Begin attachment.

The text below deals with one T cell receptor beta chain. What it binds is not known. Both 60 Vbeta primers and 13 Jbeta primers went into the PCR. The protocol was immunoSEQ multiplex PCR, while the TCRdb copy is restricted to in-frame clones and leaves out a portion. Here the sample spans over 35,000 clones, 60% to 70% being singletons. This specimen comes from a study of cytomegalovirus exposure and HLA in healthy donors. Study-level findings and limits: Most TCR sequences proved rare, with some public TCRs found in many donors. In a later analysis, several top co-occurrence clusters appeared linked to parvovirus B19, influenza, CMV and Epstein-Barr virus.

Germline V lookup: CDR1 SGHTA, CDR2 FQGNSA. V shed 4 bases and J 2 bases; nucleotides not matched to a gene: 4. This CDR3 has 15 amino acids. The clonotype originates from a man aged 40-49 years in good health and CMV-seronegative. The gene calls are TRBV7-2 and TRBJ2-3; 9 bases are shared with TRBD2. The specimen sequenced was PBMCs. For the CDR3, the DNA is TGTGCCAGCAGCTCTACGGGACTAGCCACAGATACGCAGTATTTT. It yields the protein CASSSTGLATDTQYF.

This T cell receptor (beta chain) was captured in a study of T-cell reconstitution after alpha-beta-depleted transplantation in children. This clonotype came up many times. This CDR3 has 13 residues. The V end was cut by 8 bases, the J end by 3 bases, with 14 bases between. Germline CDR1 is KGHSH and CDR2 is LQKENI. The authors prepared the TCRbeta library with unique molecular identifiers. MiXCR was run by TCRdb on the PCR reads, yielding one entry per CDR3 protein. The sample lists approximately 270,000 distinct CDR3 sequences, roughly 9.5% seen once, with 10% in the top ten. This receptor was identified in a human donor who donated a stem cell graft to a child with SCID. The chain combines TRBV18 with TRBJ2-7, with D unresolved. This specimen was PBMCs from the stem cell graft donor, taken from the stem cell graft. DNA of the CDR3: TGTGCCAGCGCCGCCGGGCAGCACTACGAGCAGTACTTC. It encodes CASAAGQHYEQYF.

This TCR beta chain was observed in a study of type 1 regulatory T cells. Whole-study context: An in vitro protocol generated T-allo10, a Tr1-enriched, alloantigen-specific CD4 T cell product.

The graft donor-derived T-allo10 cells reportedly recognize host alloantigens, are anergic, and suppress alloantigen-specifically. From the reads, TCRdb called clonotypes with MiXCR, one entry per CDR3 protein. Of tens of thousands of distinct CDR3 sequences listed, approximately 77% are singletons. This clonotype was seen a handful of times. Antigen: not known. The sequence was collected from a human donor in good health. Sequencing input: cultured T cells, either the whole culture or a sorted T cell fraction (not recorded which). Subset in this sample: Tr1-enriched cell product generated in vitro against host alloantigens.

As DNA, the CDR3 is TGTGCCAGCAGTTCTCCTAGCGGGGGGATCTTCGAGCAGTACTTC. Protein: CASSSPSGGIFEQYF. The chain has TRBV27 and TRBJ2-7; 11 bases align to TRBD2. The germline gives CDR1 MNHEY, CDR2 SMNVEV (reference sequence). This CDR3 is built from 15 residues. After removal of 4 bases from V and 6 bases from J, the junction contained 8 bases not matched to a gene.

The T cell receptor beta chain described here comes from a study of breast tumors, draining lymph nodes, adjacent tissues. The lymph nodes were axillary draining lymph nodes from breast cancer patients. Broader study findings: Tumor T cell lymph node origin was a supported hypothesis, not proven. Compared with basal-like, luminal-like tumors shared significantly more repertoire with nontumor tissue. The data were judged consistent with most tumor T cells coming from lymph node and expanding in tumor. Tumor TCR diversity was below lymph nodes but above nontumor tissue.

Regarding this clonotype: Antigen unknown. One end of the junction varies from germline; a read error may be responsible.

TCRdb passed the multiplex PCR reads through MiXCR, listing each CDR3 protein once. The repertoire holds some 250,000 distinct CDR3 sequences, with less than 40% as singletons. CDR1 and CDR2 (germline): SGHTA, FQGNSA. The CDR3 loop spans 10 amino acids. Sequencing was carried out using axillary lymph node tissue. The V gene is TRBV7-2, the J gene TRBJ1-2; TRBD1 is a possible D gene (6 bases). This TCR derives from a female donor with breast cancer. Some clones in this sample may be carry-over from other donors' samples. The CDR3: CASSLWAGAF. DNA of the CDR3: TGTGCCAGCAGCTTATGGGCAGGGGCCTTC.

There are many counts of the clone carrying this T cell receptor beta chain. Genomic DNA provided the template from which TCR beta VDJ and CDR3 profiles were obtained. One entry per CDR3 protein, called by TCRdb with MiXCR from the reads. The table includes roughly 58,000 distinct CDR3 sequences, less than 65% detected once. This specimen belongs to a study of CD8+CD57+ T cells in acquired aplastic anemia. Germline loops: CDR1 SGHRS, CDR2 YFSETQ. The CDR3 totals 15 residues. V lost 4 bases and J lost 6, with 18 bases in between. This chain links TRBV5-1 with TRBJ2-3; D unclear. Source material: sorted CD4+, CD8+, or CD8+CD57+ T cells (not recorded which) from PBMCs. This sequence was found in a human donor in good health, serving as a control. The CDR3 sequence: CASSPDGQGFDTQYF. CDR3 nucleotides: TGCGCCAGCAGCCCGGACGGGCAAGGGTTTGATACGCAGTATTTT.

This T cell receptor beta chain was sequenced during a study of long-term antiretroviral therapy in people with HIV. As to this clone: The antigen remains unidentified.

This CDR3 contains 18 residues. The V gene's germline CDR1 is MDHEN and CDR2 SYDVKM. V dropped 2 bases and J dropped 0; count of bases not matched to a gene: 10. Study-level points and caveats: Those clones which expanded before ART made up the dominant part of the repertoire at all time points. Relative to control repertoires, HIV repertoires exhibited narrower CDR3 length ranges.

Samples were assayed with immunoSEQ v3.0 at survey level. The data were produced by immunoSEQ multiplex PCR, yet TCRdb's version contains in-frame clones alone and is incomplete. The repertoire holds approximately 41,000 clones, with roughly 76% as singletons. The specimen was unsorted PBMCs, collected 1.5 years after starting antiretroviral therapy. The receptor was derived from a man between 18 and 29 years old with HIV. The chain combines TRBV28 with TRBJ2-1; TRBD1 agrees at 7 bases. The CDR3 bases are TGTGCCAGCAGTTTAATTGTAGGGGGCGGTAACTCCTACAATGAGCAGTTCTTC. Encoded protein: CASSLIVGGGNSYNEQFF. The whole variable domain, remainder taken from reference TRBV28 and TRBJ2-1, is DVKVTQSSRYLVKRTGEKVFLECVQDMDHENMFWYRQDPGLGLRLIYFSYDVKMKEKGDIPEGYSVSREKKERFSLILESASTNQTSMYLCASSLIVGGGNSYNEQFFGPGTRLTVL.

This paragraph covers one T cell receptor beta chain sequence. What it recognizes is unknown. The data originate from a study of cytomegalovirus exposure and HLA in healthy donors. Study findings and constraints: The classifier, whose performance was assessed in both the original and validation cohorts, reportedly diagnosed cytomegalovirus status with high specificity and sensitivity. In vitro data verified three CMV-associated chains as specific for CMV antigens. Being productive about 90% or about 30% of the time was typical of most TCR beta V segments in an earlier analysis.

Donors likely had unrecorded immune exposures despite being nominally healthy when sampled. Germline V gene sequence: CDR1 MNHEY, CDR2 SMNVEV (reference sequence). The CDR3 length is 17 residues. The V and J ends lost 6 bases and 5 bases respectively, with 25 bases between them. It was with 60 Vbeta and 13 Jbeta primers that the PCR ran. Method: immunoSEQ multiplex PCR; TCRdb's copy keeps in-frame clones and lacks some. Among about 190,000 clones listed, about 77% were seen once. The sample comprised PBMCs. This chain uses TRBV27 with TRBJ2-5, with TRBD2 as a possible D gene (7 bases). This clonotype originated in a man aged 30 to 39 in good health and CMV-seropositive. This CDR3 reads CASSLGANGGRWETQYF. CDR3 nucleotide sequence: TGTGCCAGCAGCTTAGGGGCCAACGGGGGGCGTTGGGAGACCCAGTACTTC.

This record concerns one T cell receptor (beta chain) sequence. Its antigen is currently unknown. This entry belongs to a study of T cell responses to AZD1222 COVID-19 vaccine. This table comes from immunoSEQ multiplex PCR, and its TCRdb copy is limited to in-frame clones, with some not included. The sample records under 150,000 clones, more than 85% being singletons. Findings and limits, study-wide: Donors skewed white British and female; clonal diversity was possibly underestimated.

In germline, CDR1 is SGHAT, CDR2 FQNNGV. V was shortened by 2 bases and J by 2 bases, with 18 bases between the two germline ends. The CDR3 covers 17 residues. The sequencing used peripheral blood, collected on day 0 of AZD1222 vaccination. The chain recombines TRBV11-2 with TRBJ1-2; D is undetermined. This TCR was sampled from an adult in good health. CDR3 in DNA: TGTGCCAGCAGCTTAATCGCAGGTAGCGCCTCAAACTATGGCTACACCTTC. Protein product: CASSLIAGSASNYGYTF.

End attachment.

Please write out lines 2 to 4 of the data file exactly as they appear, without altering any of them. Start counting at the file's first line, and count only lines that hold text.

Germline V lookup: CDR1 SGHTA, CDR2 FQGNSA. V shed 4 bases and J 2 bases; nucleotides not matched to a gene: 4. This CDR3 has 15 amino acids. The clonotype originates from a man aged 40-49 years in good health and CMV-seronegative. The gene calls are TRBV7-2 and TRBJ2-3; 9 bases are shared with TRBD2. The specimen sequenced was PBMCs. For the CDR3, the DNA is TGTGCCAGCAGCTCTACGGGACTAGCCACAGATACGCAGTATTTT. It yields the protein CASSSTGLATDTQYF.

This T cell receptor (beta chain) was captured in a study of T-cell reconstitution after alpha-beta-depleted transplantation in children. This clonotype came up many times. This CDR3 has 13 residues. The V end was cut by 8 bases, the J end by 3 bases, with 14 bases between. Germline CDR1 is KGHSH and CDR2 is LQKENI. The authors prepared the TCRbeta library with unique molecular identifiers. MiXCR was run by TCRdb on the PCR reads, yielding one entry per CDR3 protein. The sample lists approximately 270,000 distinct CDR3 sequences, roughly 9.5% seen once, with 10% in the top ten. This receptor was identified in a human donor who donated a stem cell graft to a child with SCID. The chain combines TRBV18 with TRBJ2-7, with D unresolved. This specimen was PBMCs from the stem cell graft donor, taken from the stem cell graft. DNA of the CDR3: TGTGCCAGCGCCGCCGGGCAGCACTACGAGCAGTACTTC. It encodes CASAAGQHYEQYF.

This TCR beta chain was observed in a study of type 1 regulatory T cells. Whole-study context: An in vitro protocol generated T-allo10, a Tr1-enriched, alloantigen-specific CD4 T cell product.